- The Washington Times - Monday, June 15, 2009

CHARLOTTESVILLE — University of Virginia President John T. Casteen III announced Friday that he will retire Aug. 1, 2010, at the conclusion of his 20th year on the job.

Mr. Casteen, 65, made the announcement at a Board of Visitors meeting and in a letter to faculty and staff.

Mr. Casteen lauded the accomplishments of faculty and staff members - many by first name - calling the work of the faculty at one of the nation’s top-ranked public universities “little short of magic.”

“You define the core, the backbone, the center of excellence of our university, each of you in your own way,” he told the standing-room-only crowd at the university’s rotunda, the historic centerpiece of the university designed by Thomas Jefferson.

Mr. Casteen said he began contemplating the transition last year and decided that stepping down next year would allow the university’s Board of Visitors enough time to find a successor and allow him or her to be involved in picking successors for other senior leaders who will be retiring.

Heywood Fralin, rector of the university, said he expected the board to begin a search for Mr. Casteen’s successor in late July. He said Mr. Casteen would be remembered for his work on diversity and making the university a leading national and global institution.

“John will be remembered as the person who understood Jefferson’s vision of this place and catapulted it into the 21st century,” he said.

Mr. Casteen has led the university during two of the largest capital campaigns in the history of public universities, including the current goal of raising $3 billion. The endowment took a nearly $1 billion hit last year because of the tanking economy.

Mr. Casteen told his colleagues he hoped to be able to reach the $3 billion goal, but “I really don’t know if I can promise you that.”

He will remain as a consultant to the new president for one year and will continue to work on raising the money.

“I’m not an awfully competitive person, but I like to finish what I start,” he told reporters after the announcement.

Mr. Casteen oversaw a major expansion of the university, including construction of 98 buildings and major renovation of dozens of others.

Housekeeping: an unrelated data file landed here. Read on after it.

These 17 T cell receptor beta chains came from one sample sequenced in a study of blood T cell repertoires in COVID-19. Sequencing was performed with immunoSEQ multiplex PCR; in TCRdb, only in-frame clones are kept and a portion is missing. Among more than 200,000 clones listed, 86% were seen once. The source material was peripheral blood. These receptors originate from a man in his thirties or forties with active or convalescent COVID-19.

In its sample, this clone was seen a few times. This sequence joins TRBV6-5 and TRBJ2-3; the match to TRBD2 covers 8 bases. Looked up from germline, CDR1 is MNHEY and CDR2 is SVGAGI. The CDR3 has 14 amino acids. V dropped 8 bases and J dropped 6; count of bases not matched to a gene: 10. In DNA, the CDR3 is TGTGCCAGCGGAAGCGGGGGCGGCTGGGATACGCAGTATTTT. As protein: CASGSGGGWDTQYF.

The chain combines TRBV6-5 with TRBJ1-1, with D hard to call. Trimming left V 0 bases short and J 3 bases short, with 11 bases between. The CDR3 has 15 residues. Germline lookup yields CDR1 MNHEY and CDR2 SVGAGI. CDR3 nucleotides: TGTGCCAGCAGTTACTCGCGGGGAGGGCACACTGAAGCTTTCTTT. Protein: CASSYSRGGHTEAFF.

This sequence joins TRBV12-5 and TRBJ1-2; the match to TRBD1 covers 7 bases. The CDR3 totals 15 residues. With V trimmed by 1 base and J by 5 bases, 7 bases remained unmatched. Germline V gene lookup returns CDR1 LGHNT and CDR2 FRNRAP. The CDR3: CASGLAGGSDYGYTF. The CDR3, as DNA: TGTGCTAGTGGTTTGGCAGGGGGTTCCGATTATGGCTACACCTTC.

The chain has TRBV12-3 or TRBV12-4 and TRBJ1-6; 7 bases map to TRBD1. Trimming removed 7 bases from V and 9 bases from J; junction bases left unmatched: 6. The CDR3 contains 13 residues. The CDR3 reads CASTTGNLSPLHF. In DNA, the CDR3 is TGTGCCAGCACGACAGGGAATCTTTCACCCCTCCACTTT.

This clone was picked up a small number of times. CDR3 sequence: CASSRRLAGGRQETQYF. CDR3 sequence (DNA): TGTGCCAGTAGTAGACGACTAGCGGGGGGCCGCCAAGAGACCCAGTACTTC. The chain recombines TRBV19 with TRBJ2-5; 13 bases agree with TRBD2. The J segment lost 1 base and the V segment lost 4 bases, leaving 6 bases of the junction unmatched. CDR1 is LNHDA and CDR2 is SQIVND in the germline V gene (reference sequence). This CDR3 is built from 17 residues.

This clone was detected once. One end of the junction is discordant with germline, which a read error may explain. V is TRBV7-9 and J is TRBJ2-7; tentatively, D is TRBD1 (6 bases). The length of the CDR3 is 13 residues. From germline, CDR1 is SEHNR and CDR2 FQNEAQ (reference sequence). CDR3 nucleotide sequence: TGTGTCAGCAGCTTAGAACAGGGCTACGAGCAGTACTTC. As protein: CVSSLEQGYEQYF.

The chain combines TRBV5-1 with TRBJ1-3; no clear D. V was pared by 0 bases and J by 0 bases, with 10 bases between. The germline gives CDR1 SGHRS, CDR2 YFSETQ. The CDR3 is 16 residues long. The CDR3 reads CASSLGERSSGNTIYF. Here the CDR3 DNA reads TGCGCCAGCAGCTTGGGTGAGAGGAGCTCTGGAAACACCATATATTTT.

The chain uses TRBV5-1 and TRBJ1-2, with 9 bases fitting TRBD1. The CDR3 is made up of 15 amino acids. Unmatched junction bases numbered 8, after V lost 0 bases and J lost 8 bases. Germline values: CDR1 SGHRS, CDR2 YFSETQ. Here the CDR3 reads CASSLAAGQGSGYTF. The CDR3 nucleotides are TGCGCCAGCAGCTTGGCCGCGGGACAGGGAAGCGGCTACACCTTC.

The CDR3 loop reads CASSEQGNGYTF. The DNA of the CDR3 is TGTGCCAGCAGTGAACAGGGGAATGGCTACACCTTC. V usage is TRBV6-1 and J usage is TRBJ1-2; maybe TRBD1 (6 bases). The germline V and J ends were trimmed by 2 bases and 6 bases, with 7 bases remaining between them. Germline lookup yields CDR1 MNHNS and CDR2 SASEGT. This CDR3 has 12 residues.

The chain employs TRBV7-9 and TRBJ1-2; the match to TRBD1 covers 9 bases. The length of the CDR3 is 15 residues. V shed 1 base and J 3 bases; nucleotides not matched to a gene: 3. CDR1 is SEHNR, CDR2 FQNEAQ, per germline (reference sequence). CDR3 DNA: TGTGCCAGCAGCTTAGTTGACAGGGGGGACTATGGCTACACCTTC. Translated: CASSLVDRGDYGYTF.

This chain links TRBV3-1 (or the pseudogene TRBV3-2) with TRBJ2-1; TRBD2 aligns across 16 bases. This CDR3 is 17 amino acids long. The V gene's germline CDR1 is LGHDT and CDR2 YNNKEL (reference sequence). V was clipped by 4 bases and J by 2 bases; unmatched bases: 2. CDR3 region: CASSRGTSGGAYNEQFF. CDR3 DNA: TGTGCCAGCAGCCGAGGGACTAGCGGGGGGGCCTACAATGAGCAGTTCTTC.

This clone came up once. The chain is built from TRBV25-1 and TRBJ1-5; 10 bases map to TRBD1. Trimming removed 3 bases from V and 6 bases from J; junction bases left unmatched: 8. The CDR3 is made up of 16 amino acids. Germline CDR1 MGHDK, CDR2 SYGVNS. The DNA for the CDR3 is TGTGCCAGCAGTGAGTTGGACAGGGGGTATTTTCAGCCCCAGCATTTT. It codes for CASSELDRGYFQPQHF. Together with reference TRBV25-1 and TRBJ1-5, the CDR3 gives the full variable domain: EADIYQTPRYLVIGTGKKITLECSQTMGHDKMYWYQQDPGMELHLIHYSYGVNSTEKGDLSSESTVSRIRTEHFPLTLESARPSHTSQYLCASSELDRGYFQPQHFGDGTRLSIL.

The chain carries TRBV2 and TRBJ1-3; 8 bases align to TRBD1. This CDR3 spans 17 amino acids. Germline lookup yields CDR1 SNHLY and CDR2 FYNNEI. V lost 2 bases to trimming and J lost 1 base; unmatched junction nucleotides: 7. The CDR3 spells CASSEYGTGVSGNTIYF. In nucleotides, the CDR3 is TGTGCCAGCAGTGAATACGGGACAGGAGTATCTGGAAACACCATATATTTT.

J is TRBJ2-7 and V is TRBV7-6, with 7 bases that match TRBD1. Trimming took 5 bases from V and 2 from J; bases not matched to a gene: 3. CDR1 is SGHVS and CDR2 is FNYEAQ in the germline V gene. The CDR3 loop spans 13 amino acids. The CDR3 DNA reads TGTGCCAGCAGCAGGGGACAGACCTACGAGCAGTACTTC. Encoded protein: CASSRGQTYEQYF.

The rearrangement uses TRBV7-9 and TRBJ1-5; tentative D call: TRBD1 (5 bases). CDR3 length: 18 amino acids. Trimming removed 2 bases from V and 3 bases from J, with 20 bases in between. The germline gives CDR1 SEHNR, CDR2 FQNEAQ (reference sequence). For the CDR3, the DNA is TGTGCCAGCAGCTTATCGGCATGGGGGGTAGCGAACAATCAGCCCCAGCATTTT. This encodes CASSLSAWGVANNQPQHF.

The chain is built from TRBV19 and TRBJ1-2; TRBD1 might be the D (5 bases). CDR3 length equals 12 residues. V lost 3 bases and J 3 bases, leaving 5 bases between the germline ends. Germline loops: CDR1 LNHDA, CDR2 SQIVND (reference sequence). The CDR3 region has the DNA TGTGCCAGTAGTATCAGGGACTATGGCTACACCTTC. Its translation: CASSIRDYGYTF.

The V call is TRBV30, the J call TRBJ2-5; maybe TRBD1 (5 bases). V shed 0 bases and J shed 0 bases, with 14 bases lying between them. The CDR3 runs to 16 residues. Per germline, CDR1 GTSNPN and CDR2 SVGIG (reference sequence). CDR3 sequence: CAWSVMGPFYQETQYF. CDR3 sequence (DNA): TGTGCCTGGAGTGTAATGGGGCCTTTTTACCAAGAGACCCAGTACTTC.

He also led the campaign to convince the General Assembly to give the university and some other schools more autonomy in exchange for receiving fewer state dollars. Currently, 6.9 percent of the university’s $2.25 billion budget is funded by the state.

Mr. Casteen said he would like to teach writing or public policy classes after retirement, but would not be tied to one department if he returns to teaching.

First, he said, there are several projects and a book that he put on hold while serving as president that he would like to finish.

He said he hasn’t thought about what advice he might give his successor, but that he would like to see the university add some more schools, particularly a school of global studies or environmental policy. Mr. Casteen is a member of the board of trustees of the Chesapeake Bay Foundation.

“The fact that the net result of 35 years of state action to clean up the Chesapeake Bay is a dead bay, it’s probably not hard to figure out that we need to figure out a better way to direct public policy toward solving major public problems,” he said.

Mr. Casteen received his bachelor’s, master’s and doctorate degrees from UVa. He taught English at the University of California at Berkeley and at Virginia before becoming the school’s dean of admissions in 1975.

In 1982, Mr. Casteen left the University of Virginia to spend four years as Virginia’s secretary of education. After that he became president of the University of Connecticut, where he stayed until he took the top job at the University of Virginia.

The university, founded in 1819 by Jefferson, had about 21,000 students in the 2008-09 school year.

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